I stop in Lapseki for lunch. As with Istanbul, vendors sell bread goods from small carts – and so I give 2TL for some quick carbs. I sit on a small wall by the entrance to the port. A group of school children on their way to afternoon lessons stop to bombard me with questions. “Hello what is you name?” “Hello what is your name?” “Do you like Turkey?” “Hello what is you age?”. It's quite good fun, but soon enough they shuffle on back to school. I jump on the bike and cut an arc through the carpark to the exit. Over looking the scene an old man finds my rolling contraption hilarious and proceeds to laugh so hard he falls off his stool. I suspect his hysteria may have been chemically fuelled – if you dig...

Later on I'm forced to pull into a garage in Canakkale. The bolt holding my left crank secure decided to drop out at some stage over the last few kilometers. I bash it back on with a rock and then tighten up the retaining bolts. It's not a big drama, but could become one if it happened in a remote location, and so I prime my wallet to fork-out once back in Istanbul. A man approaches to ask if everything is okay. A cyclist from Turkey (So he's the one!) recommends a nice route for me to take avoiding the main roads. Mere meters down the road my trailer tyre finally lets go once and for all. I'm Very glad I got tyres in Istanbul. With the bike back in one piece I take his suggested route – which turns out to be a gem! There's still a few trucks, but I'm winding through some very pleasant tiny little villages. Evidentially tourism doesn't get to such places and it's very refreshing. Old men in woolly jumpers sit in chy shops chatting and playing billiards. As I pass, many of them stop what their doing to turn, smile and wave. Other groups gather in workshops around beat up vehiles with open bonnets - more chatting than working, but perhaps thats the way it should be. The areas between these villages are loaded with agriculture. Many fields of Olive tress, corn, pepper and tomato plants. It's the end of the working day and people crowd into the back of pickup trucks for the jouney home. Sacks of harvested goods are then hoofed into the press of bodies.

Such areas provide plenty of camping opportunities, but knowing that I will be on someone's land I have to wait for dark. I'd hoped to be on the coast today, but no such luck. In the very last scraps of light I trudge down tractor tracks to the middle of an olive tree orchard. I'm not entirely confidant that I cant be seen from the road, but in a matter of minutes I'll be cloaked in inky black, and so take my chances.

Friday, 22 October 2010

30/09/2010 Istanbul - biga 105km

So I consider this to be little "holiday" from travelling. And as I'm going West not East I opt for the ferry to take me across the Marmara Sea. Originally I wasn't going to blog the detour, but I though it could be useful to get used to my new gizmos. So please consider this an experiment.


My new iphone alarm app alerts me that it's 6:00am. Yet to adjust to the fandangled gadgetry it takes me atleast thirty seconds to get the thing to shut up - much to the irritation of those I share the dorm with. Thanks to the beers lastnight and only five hours of shut eye, I don't exactly feel like a spring chicken. I force myself out of bed, knowing that I have but fifty minutes until the ferry leaves port. I pay my whopping bill of €225 - not whopping because it's over priced but because I've been there too long. And with eyes that are yet to adjust to the light I roll my bike out into the cobbled street. Fortunately I know my way to the dock having spent two days at the waterfront. I swipe my credit card through automated check and am on board with fifteen minutes to spare. I purchase an exceptionally expensive baguette and take a seat. A Turkish fellow has taken my reserved seat to talk to his friends. I spend the first thirty minutes of the boat ride getting asked to move out of people's seats that I illegitimately occupy. Aside from that the two hour crossing passes without drama. My stomach doesn't feel tiptop - I'm not sure if it's to do with lastnights alcohol or the price of the baguette it's currently digesting.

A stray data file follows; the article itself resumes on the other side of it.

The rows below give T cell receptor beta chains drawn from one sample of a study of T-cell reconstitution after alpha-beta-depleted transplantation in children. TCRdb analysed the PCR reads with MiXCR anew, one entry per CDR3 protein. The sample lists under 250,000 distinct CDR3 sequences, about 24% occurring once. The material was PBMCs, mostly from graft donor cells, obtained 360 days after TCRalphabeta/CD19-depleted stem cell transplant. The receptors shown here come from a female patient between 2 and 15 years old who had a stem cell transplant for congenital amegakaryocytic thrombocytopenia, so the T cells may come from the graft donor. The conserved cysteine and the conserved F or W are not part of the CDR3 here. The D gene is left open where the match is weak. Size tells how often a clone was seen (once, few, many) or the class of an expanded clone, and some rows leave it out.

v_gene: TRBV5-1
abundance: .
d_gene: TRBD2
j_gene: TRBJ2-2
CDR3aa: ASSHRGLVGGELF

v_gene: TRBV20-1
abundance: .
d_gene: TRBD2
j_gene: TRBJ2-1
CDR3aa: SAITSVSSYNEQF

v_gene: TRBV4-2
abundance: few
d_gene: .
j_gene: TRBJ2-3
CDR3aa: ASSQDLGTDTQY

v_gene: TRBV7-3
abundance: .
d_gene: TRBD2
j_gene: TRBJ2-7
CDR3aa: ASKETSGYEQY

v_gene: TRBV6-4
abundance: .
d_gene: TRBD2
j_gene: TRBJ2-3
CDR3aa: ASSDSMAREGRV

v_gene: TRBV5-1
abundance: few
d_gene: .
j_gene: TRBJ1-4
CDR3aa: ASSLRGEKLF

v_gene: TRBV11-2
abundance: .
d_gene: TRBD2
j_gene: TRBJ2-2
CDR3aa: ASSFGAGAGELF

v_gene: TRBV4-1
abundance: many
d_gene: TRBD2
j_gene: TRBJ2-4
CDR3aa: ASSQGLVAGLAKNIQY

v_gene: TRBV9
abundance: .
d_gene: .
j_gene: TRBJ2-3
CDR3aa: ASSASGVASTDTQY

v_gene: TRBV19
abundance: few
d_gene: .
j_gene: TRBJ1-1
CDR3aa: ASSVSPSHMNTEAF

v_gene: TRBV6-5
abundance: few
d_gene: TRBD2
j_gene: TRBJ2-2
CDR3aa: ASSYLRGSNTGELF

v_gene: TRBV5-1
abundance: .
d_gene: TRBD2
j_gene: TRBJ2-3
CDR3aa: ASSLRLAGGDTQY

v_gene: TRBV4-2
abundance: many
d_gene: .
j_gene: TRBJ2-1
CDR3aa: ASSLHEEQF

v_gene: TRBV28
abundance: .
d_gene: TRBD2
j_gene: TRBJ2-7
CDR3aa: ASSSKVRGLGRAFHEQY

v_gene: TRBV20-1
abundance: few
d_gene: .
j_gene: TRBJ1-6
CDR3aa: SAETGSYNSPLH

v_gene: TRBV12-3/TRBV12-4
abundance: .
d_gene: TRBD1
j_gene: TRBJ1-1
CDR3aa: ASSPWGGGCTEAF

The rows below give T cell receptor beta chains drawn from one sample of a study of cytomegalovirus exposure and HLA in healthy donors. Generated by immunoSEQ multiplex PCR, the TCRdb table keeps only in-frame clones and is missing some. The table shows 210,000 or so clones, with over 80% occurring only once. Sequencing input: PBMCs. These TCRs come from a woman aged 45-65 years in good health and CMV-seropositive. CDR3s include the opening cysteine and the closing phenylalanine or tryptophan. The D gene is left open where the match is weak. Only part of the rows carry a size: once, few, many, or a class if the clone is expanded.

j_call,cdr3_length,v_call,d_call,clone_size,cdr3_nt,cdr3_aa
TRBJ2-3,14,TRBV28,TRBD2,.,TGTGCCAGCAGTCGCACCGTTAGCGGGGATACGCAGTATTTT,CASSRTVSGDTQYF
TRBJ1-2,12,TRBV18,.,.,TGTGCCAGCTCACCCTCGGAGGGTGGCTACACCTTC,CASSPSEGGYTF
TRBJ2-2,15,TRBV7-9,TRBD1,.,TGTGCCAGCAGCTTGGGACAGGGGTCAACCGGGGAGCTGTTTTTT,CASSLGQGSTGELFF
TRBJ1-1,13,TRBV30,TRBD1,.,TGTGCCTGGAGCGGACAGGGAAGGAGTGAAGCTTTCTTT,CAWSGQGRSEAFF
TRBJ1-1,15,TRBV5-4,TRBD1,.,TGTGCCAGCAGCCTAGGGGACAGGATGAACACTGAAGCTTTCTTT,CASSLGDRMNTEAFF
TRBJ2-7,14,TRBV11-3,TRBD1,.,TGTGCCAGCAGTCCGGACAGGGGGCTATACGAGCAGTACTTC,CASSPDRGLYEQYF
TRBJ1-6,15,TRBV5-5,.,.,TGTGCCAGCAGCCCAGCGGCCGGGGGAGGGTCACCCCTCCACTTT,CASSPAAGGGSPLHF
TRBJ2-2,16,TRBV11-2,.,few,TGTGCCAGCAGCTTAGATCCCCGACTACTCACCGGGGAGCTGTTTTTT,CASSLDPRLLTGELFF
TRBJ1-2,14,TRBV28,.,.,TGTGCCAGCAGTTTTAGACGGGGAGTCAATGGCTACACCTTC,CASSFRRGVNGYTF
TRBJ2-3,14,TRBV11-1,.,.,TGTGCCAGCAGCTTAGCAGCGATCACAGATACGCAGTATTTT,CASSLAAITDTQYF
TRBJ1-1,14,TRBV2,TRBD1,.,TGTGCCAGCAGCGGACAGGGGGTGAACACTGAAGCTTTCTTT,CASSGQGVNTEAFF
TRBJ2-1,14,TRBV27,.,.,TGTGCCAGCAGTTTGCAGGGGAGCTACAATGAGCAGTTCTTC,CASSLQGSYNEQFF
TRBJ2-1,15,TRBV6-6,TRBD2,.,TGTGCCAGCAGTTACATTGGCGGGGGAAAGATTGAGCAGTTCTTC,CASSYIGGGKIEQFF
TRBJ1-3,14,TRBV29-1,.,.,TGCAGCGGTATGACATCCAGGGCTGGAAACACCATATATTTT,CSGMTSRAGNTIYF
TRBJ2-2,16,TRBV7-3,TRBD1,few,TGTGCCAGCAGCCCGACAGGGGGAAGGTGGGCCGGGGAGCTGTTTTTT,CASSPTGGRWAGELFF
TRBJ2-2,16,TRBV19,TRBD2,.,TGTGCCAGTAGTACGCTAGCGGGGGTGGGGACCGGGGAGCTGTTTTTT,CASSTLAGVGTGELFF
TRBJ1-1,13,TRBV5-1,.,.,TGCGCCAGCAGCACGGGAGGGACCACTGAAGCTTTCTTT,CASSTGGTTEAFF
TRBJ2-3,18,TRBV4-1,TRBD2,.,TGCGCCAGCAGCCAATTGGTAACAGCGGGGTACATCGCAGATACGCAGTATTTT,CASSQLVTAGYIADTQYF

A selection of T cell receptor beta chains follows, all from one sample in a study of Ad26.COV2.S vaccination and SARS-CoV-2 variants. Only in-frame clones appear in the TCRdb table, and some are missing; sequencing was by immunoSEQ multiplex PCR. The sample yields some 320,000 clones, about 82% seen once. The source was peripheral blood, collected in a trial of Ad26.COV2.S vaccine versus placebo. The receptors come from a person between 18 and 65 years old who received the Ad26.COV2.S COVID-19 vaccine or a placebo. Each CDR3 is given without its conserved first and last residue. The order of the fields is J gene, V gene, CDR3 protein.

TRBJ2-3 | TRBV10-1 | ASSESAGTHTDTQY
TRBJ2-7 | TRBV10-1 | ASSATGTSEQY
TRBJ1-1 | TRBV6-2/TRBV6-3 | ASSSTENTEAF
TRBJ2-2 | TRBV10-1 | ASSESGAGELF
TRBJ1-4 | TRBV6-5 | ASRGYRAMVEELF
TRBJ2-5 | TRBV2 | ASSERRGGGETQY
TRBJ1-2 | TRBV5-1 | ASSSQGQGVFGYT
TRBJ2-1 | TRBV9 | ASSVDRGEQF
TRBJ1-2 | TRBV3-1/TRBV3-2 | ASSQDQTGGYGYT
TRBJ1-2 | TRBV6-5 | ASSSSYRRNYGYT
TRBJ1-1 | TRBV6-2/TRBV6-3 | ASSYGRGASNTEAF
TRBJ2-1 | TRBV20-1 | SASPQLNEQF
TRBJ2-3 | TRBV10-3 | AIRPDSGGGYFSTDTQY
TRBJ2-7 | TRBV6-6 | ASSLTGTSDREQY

Just after 9.00am the boat tucks into its mooring. With impressive efficiency all vehicles are off within a matter of minutes. I spend some time looking at useless sign posts but get on the right track once I employ the skills of a local cabbie. My map of Turkish is a vast scale so I pedal a long way for seemingly little gain. I stop a several garages for water top ups. It feels good to be back the bike again. Though having spent the last week chatting with many travellers I note a tinge of jealousy at the seemingly effortless and rapid travel experienced by others. Just before the town of Biga a man waves me in onto a garage forecourt. We get introduced and I meet his three friends. Before my arse has touched the seat I'm offered a round of çhy is ordered. He then takes me into the restaurant for a free lunch of chicken stew with a side of fresh vegetables. More çhy outside and then I'm back on the road.